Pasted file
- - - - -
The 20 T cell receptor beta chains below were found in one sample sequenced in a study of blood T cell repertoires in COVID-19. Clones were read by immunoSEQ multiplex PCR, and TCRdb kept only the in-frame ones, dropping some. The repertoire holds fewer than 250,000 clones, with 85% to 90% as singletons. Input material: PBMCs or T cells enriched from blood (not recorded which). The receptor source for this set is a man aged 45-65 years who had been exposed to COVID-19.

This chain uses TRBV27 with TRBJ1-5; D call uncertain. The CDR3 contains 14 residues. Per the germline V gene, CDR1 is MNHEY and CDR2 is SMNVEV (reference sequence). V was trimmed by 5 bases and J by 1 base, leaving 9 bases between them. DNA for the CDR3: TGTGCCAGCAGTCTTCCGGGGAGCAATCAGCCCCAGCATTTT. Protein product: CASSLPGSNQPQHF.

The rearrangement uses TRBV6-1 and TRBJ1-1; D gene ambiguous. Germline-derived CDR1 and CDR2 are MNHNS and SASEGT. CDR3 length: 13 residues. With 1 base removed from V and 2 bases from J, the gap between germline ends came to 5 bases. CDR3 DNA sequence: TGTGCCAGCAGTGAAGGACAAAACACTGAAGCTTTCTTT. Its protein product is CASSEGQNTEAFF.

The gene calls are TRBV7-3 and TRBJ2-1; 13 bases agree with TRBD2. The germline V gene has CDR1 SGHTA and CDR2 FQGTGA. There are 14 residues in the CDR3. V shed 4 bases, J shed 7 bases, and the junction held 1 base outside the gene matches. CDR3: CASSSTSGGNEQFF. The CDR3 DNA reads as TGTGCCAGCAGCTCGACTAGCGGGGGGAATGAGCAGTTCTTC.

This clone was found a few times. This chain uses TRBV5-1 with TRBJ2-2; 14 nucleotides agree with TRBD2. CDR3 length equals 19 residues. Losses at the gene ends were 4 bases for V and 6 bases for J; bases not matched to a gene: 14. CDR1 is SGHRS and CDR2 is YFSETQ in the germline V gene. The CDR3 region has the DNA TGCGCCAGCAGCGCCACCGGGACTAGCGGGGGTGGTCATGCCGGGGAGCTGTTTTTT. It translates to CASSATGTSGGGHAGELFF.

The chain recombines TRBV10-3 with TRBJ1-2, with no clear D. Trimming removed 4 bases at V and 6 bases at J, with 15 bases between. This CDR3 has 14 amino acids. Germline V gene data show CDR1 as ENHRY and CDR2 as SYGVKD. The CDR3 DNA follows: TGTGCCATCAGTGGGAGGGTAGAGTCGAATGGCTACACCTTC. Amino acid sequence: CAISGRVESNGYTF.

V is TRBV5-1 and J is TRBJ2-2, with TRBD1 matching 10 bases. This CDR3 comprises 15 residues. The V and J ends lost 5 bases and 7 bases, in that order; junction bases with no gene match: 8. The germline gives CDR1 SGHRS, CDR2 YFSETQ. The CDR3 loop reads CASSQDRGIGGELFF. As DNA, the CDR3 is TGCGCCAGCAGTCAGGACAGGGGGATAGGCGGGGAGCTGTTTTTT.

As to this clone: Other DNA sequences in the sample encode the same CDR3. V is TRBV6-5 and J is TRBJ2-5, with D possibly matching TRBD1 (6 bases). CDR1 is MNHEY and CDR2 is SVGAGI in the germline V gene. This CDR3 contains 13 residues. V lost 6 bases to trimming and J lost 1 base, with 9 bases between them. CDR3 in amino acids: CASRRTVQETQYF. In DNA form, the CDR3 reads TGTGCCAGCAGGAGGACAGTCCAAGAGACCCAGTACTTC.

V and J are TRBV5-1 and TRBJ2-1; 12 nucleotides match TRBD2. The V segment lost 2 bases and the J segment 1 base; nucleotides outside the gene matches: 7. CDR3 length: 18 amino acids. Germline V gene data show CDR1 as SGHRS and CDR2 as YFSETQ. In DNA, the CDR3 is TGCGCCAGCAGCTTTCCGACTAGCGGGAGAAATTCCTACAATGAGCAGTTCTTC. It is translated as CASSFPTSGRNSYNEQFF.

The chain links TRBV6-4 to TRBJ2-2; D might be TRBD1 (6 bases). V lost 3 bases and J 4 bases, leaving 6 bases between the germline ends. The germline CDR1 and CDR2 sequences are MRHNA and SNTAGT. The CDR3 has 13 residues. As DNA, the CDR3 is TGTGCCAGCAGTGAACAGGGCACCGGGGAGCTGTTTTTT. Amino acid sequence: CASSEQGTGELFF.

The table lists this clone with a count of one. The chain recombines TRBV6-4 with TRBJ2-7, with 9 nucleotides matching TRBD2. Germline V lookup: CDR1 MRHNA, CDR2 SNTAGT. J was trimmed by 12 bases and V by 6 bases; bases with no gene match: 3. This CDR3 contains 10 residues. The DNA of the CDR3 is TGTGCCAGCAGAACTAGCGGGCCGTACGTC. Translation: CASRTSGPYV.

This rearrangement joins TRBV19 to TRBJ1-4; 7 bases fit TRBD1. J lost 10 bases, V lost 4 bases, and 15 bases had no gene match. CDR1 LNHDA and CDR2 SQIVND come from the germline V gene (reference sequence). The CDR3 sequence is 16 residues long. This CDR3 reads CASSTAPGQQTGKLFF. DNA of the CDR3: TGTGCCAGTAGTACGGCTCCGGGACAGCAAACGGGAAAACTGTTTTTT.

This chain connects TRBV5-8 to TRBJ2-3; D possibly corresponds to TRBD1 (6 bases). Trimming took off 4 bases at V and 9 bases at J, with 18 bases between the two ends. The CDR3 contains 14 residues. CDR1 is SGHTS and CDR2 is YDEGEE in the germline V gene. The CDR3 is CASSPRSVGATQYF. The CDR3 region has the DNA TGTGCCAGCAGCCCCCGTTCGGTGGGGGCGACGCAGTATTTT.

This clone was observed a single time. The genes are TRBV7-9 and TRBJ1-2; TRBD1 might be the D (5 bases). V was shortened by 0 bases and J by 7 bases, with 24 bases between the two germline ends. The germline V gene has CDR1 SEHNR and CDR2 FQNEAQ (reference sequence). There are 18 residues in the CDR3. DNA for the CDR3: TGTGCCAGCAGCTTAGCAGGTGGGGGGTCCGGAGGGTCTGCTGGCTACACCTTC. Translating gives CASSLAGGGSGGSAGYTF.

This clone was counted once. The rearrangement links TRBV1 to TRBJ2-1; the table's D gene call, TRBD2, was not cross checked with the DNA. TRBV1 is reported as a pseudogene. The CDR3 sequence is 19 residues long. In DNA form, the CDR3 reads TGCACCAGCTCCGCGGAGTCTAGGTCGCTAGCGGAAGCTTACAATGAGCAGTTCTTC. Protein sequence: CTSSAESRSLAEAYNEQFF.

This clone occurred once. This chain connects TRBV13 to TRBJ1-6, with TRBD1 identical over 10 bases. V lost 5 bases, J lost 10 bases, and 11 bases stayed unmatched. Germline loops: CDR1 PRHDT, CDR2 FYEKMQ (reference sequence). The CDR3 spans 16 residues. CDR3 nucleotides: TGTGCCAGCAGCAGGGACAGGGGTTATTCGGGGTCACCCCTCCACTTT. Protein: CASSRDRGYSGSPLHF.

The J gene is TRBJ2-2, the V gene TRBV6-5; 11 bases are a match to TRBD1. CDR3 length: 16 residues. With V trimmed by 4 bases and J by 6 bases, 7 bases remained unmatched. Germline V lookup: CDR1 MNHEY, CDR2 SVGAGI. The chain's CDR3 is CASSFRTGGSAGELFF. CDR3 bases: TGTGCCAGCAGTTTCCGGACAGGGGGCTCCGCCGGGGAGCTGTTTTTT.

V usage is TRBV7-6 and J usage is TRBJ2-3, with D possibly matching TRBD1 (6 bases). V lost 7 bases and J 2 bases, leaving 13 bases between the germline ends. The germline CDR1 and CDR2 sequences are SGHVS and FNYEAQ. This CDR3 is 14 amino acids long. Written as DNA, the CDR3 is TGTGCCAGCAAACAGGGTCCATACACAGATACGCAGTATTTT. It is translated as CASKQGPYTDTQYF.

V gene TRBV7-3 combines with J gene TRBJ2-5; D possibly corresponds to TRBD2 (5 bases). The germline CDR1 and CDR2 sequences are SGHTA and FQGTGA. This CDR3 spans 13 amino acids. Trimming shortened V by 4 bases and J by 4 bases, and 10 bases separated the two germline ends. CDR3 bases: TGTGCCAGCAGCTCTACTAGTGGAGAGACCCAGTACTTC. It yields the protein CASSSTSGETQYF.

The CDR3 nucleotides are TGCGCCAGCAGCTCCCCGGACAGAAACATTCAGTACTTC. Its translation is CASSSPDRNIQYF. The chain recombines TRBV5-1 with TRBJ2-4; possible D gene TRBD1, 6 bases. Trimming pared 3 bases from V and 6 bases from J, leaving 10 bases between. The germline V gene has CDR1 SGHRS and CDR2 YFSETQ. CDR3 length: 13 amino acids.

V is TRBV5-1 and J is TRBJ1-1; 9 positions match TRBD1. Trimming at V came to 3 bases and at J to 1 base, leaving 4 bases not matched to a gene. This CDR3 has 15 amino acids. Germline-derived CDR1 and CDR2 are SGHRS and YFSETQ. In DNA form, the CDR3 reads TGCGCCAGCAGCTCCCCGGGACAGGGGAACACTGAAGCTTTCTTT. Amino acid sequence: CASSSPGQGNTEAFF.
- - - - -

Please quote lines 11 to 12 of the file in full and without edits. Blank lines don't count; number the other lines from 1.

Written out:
The table lists this clone with a count of one. The chain recombines TRBV6-4 with TRBJ2-7, with 9 nucleotides matching TRBD2. Germline V lookup: CDR1 MRHNA, CDR2 SNTAGT. J was trimmed by 12 bases and V by 6 bases; bases with no gene match: 3. This CDR3 contains 10 residues. The DNA of the CDR3 is TGTGCCAGCAGAACTAGCGGGCCGTACGTC. Translation: CASRTSGPYV.

This rearrangement joins TRBV19 to TRBJ1-4; 7 bases fit TRBD1. J lost 10 bases, V lost 4 bases, and 15 bases had no gene match. CDR1 LNHDA and CDR2 SQIVND come from the germline V gene (reference sequence). The CDR3 sequence is 16 residues long. This CDR3 reads CASSTAPGQQTGKLFF. DNA of the CDR3: TGTGCCAGTAGTACGGCTCCGGGACAGCAAACGGGAAAACTGTTTTTT.